For me, Veterans Day produces contrasting and sometimes painful emotions. Yet for others, this day to honor those who have served in the United States Armed Forces may be cathartic and welcomed. In the following paragraphs I share some of my personal experience as a woman who was enlisted in the military from 2001 to 2009 and reflect on some of the challenges I face as a researcher doing work with a population that I am a part of.
Blood tests, echocardiograms, waist measurements, and body weigh-ins comprise a cyclic apparatus of health checks at clozapine clinics. Most patients have a diagnosis of “treatment-resistant schizophrenia,” but their clinical records are mostly filled with cardio-metabolic concerns. Having a “clozapine belly”—as one patient described their weight gain to me—becomes normalized in the clinic waiting room.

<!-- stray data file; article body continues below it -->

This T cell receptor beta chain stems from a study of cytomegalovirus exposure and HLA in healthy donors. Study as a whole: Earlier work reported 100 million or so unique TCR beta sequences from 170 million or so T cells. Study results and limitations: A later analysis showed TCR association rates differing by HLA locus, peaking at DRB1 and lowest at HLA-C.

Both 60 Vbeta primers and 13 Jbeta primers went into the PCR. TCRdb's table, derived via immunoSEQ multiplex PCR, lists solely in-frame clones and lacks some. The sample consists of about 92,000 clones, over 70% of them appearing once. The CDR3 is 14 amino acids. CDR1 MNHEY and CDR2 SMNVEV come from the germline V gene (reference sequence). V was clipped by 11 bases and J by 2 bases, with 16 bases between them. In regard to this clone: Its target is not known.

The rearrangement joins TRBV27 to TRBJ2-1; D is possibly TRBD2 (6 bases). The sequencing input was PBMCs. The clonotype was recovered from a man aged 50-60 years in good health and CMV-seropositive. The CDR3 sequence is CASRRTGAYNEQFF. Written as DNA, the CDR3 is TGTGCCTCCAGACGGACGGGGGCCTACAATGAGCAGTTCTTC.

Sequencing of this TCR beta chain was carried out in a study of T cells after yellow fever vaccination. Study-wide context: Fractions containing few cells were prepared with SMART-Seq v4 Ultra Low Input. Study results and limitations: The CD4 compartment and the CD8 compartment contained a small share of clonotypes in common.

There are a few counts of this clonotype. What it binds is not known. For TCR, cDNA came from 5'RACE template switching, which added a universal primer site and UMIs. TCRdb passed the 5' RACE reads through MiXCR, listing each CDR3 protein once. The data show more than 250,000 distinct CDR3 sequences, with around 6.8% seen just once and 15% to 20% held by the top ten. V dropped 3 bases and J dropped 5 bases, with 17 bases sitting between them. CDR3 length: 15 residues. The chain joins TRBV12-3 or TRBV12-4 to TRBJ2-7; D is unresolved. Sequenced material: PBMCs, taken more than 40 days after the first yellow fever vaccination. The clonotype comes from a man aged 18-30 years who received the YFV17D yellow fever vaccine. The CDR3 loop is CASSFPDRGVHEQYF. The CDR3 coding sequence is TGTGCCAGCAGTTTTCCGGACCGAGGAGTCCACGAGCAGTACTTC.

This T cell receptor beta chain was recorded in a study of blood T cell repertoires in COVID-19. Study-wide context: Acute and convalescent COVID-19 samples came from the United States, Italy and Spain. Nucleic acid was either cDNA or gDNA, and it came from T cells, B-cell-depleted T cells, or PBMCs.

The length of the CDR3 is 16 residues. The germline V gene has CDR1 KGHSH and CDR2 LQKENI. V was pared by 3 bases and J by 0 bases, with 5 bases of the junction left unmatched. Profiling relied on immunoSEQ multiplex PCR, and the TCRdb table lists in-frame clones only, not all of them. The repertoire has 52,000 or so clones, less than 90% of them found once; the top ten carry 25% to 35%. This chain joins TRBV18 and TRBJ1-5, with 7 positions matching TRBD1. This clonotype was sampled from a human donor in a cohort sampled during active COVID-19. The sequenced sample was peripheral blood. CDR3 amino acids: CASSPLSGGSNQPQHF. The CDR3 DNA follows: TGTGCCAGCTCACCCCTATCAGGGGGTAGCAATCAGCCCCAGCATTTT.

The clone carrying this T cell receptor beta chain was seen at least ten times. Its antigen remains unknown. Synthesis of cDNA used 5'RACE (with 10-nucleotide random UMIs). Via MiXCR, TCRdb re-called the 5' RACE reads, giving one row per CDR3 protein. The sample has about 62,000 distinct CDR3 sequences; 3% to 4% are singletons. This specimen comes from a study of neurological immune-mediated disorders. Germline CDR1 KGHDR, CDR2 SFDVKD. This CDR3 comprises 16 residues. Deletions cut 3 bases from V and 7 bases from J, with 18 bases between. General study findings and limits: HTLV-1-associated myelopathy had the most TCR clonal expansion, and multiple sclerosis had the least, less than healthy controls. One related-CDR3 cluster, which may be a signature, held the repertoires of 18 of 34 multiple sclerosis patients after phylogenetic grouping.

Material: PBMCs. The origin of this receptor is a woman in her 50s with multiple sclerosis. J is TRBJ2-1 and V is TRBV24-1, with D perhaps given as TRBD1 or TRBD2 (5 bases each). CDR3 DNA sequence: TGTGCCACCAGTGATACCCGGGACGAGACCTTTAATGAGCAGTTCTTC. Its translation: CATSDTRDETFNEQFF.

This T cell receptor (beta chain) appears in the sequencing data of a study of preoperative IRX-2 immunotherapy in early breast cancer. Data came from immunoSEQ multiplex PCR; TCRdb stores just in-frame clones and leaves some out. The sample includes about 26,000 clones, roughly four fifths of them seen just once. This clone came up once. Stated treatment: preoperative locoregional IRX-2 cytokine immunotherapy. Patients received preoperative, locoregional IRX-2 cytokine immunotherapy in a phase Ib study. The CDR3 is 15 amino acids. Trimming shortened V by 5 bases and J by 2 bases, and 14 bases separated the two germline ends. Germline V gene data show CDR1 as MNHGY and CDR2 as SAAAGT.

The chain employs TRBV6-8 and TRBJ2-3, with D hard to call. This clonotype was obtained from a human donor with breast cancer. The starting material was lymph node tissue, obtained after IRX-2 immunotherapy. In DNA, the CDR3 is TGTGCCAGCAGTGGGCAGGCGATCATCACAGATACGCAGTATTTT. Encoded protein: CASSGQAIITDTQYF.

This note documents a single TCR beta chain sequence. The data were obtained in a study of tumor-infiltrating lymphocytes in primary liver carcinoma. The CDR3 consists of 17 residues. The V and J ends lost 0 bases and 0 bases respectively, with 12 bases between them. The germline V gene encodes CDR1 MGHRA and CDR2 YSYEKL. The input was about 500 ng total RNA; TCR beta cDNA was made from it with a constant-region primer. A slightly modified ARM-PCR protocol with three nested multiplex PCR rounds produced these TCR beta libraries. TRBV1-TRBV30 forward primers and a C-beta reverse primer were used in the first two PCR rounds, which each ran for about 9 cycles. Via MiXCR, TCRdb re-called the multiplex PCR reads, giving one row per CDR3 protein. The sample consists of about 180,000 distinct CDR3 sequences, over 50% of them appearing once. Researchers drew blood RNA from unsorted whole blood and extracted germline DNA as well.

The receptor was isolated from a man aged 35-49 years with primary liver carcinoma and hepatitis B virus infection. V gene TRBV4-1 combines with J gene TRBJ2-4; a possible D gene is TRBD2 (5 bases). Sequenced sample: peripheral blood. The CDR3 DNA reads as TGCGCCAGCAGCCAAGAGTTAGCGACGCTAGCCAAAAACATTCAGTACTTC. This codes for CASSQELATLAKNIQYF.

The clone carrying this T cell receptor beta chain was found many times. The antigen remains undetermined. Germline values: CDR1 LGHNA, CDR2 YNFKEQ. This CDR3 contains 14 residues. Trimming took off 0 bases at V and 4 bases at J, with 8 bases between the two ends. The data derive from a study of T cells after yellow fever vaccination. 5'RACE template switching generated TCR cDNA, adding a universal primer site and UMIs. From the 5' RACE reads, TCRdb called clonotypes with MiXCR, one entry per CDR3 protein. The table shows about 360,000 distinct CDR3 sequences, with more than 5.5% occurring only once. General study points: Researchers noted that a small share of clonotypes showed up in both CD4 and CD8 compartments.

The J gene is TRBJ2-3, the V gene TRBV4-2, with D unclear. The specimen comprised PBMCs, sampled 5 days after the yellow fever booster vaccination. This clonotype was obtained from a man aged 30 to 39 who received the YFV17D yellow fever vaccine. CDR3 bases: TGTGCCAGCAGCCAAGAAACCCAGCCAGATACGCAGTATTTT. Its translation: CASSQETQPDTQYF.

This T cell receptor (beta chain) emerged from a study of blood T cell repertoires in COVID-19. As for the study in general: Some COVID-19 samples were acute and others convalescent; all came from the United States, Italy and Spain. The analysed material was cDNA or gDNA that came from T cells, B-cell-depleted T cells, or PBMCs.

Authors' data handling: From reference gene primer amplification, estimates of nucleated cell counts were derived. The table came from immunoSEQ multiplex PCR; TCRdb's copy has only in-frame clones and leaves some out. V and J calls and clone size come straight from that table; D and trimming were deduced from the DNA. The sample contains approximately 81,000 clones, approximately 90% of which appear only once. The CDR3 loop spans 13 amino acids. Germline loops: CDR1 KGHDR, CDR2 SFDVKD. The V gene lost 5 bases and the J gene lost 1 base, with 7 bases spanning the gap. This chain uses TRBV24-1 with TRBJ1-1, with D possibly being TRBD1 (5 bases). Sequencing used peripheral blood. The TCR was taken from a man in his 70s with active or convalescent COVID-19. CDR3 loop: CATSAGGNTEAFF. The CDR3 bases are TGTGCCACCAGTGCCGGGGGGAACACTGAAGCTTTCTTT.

“Every time one of these shootings happens, it puts us three steps backwards,” Paula said to me during my first summer of preliminary fieldwork in 2012. Her concern stemmed from media discourse following the Aurora, Colorado mass shooting at a midnight movie theater screening of The Dark Knight Rises. Paula, a staff member at Vista, a New Orleans-based organization that provides various mental health programs for individuals with mental illness and their family members, has good reason to be concerned about how mass shootings, like the one in Aurora, portray individuals with mental illness as dangerous and violent, further exacerbating existing stigma that individuals with mental illness face daily. This discourse further discourages individuals from using such services because they might be seen as dangerous or violent.